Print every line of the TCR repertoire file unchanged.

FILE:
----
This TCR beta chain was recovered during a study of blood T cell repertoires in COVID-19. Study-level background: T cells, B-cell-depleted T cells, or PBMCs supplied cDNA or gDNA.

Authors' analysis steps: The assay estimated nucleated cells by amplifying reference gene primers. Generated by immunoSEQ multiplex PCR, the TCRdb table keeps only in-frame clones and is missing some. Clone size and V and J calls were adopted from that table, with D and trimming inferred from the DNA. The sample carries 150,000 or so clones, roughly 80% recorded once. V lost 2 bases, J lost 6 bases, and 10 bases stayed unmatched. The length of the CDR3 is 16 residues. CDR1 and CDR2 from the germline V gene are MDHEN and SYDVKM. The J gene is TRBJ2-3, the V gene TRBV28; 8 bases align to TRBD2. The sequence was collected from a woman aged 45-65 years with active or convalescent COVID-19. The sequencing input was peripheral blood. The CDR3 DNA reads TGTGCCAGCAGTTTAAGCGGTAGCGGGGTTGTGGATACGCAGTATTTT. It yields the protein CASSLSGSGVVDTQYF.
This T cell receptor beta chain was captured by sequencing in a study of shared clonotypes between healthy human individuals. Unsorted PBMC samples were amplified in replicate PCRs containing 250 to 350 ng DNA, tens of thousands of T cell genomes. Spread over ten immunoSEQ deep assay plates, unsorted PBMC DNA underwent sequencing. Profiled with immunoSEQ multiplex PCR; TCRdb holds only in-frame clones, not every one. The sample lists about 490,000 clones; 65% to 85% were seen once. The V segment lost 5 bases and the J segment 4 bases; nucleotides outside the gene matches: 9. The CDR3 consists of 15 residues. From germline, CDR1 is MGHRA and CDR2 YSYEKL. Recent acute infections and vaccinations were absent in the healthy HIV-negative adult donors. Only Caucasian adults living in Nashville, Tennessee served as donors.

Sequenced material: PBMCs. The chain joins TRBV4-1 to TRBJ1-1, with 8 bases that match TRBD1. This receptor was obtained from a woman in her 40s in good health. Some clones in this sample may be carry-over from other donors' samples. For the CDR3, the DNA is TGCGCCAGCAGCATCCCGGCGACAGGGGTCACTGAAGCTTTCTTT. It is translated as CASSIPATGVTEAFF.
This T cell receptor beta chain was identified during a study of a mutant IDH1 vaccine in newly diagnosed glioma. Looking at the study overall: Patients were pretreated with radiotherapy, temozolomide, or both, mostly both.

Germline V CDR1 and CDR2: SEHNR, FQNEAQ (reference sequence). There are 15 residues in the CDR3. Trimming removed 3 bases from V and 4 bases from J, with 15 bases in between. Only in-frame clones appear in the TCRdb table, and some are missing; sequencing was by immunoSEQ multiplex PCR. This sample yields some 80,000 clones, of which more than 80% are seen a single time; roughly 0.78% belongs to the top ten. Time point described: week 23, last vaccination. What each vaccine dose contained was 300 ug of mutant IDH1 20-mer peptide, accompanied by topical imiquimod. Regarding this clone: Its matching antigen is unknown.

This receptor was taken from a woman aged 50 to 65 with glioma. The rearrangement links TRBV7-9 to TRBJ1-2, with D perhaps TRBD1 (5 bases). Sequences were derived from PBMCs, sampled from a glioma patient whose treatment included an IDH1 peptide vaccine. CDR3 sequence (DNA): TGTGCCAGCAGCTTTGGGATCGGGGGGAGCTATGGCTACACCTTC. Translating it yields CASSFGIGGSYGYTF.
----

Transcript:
This TCR beta chain was recovered during a study of blood T cell repertoires in COVID-19. Study-level background: T cells, B-cell-depleted T cells, or PBMCs supplied cDNA or gDNA.

Authors' analysis steps: The assay estimated nucleated cells by amplifying reference gene primers. Generated by immunoSEQ multiplex PCR, the TCRdb table keeps only in-frame clones and is missing some. Clone size and V and J calls were adopted from that table, with D and trimming inferred from the DNA. The sample carries 150,000 or so clones, roughly 80% recorded once. V lost 2 bases, J lost 6 bases, and 10 bases stayed unmatched. The length of the CDR3 is 16 residues. CDR1 and CDR2 from the germline V gene are MDHEN and SYDVKM. The J gene is TRBJ2-3, the V gene TRBV28; 8 bases align to TRBD2. The sequence was collected from a woman aged 45-65 years with active or convalescent COVID-19. The sequencing input was peripheral blood. The CDR3 DNA reads TGTGCCAGCAGTTTAAGCGGTAGCGGGGTTGTGGATACGCAGTATTTT. It yields the protein CASSLSGSGVVDTQYF.
This T cell receptor beta chain was captured by sequencing in a study of shared clonotypes between healthy human individuals. Unsorted PBMC samples were amplified in replicate PCRs containing 250 to 350 ng DNA, tens of thousands of T cell genomes. Spread over ten immunoSEQ deep assay plates, unsorted PBMC DNA underwent sequencing. Profiled with immunoSEQ multiplex PCR; TCRdb holds only in-frame clones, not every one. The sample lists about 490,000 clones; 65% to 85% were seen once. The V segment lost 5 bases and the J segment 4 bases; nucleotides outside the gene matches: 9. The CDR3 consists of 15 residues. From germline, CDR1 is MGHRA and CDR2 YSYEKL. Recent acute infections and vaccinations were absent in the healthy HIV-negative adult donors. Only Caucasian adults living in Nashville, Tennessee served as donors.

Sequenced material: PBMCs. The chain joins TRBV4-1 to TRBJ1-1, with 8 bases that match TRBD1. This receptor was obtained from a woman in her 40s in good health. Some clones in this sample may be carry-over from other donors' samples. For the CDR3, the DNA is TGCGCCAGCAGCATCCCGGCGACAGGGGTCACTGAAGCTTTCTTT. It is translated as CASSIPATGVTEAFF.
This T cell receptor beta chain was identified during a study of a mutant IDH1 vaccine in newly diagnosed glioma. Looking at the study overall: Patients were pretreated with radiotherapy, temozolomide, or both, mostly both.

Germline V CDR1 and CDR2: SEHNR, FQNEAQ (reference sequence). There are 15 residues in the CDR3. Trimming removed 3 bases from V and 4 bases from J, with 15 bases in between. Only in-frame clones appear in the TCRdb table, and some are missing; sequencing was by immunoSEQ multiplex PCR. This sample yields some 80,000 clones, of which more than 80% are seen a single time; roughly 0.78% belongs to the top ten. Time point described: week 23, last vaccination. What each vaccine dose contained was 300 ug of mutant IDH1 20-mer peptide, accompanied by topical imiquimod. Regarding this clone: Its matching antigen is unknown.

This receptor was taken from a woman aged 50 to 65 with glioma. The rearrangement links TRBV7-9 to TRBJ1-2, with D perhaps TRBD1 (5 bases). Sequences were derived from PBMCs, sampled from a glioma patient whose treatment included an IDH1 peptide vaccine. CDR3 sequence (DNA): TGTGCCAGCAGCTTTGGGATCGGGGGGAGCTATGGCTACACCTTC. Translating it yields CASSFGIGGSYGYTF.